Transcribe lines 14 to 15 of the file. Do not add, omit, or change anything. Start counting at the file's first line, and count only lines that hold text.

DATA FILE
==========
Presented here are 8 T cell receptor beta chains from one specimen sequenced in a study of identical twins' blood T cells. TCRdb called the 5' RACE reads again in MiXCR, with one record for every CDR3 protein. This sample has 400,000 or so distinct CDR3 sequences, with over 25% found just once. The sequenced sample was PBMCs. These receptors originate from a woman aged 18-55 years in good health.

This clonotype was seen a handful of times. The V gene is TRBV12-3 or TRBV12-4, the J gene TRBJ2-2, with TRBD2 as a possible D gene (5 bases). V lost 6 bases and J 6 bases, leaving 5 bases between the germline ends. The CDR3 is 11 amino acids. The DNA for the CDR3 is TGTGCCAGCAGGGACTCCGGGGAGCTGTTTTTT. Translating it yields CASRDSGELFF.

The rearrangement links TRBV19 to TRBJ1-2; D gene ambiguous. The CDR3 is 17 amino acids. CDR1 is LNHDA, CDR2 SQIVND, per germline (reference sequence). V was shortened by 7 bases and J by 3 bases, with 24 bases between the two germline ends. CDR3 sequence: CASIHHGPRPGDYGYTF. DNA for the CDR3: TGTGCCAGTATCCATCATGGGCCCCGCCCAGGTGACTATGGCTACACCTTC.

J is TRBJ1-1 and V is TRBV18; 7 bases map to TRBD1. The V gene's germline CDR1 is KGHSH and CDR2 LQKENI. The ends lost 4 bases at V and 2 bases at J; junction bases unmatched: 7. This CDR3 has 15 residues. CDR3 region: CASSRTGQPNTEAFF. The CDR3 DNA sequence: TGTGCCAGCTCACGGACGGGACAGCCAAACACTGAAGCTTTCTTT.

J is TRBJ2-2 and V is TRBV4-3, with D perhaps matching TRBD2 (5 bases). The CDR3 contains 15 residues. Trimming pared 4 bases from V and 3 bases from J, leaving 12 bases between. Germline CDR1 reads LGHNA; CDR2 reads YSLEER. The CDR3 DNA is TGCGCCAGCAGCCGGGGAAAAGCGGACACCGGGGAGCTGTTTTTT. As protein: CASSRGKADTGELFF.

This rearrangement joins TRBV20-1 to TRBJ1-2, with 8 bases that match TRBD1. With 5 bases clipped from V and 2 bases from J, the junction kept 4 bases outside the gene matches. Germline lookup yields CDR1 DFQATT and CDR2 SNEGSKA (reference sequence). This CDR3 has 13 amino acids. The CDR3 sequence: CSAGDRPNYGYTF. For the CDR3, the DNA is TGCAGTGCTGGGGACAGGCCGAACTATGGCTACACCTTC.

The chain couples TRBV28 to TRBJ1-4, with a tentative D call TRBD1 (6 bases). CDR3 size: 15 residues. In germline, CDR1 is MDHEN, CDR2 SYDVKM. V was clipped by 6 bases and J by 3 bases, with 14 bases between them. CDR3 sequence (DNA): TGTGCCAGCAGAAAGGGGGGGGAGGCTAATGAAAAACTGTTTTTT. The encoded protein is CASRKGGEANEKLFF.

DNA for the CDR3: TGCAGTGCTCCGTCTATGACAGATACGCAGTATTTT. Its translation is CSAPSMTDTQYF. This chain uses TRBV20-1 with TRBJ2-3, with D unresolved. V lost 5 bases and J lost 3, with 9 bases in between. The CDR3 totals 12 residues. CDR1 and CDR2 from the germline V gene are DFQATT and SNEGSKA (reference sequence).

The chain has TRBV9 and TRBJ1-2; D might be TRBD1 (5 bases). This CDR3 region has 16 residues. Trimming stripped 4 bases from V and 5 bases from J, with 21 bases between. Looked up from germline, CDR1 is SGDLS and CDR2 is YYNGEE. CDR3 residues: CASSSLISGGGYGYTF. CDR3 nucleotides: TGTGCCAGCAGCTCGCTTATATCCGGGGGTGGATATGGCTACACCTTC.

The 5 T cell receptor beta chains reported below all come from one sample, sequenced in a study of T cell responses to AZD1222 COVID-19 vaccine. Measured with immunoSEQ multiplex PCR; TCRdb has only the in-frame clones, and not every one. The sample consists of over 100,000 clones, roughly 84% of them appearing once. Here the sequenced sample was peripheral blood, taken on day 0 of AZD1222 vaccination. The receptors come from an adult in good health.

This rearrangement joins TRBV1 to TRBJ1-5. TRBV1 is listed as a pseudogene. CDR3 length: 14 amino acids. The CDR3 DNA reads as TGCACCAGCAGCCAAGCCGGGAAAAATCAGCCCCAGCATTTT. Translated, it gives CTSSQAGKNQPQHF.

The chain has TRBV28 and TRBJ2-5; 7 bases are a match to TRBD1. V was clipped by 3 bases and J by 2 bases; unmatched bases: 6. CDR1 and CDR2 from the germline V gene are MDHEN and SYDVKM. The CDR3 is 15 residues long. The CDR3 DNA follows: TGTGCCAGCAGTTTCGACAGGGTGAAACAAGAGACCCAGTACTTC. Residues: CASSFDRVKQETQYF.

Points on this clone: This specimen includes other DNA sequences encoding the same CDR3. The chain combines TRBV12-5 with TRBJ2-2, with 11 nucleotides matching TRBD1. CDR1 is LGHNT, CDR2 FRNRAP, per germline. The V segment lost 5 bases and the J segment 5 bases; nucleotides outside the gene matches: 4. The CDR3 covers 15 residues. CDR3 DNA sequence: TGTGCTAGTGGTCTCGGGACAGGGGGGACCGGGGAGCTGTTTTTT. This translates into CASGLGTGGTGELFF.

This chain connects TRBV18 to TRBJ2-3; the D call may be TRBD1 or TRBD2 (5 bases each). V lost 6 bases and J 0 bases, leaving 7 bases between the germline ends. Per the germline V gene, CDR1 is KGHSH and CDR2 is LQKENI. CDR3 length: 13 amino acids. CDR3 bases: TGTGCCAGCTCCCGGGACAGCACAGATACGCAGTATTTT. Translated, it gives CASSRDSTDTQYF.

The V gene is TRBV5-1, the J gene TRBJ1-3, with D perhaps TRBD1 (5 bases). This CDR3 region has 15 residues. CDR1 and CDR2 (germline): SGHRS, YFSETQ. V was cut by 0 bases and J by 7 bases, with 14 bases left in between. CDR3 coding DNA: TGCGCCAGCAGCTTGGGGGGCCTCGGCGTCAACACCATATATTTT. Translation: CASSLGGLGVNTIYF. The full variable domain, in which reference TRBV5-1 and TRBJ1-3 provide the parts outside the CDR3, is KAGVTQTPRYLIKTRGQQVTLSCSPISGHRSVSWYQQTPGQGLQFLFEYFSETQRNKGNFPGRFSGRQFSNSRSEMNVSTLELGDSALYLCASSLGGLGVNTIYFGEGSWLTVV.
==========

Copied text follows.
This chain connects TRBV18 to TRBJ2-3; the D call may be TRBD1 or TRBD2 (5 bases each). V lost 6 bases and J 0 bases, leaving 7 bases between the germline ends. Per the germline V gene, CDR1 is KGHSH and CDR2 is LQKENI. CDR3 length: 13 amino acids. CDR3 bases: TGTGCCAGCTCCCGGGACAGCACAGATACGCAGTATTTT. Translated, it gives CASSRDSTDTQYF.

The V gene is TRBV5-1, the J gene TRBJ1-3, with D perhaps TRBD1 (5 bases). This CDR3 region has 15 residues. CDR1 and CDR2 (germline): SGHRS, YFSETQ. V was cut by 0 bases and J by 7 bases, with 14 bases left in between. CDR3 coding DNA: TGCGCCAGCAGCTTGGGGGGCCTCGGCGTCAACACCATATATTTT. Translation: CASSLGGLGVNTIYF. The full variable domain, in which reference TRBV5-1 and TRBJ1-3 provide the parts outside the CDR3, is KAGVTQTPRYLIKTRGQQVTLSCSPISGHRSVSWYQQTPGQGLQFLFEYFSETQRNKGNFPGRFSGRQFSNSRSEMNVSTLELGDSALYLCASSLGGLGVNTIYFGEGSWLTVV.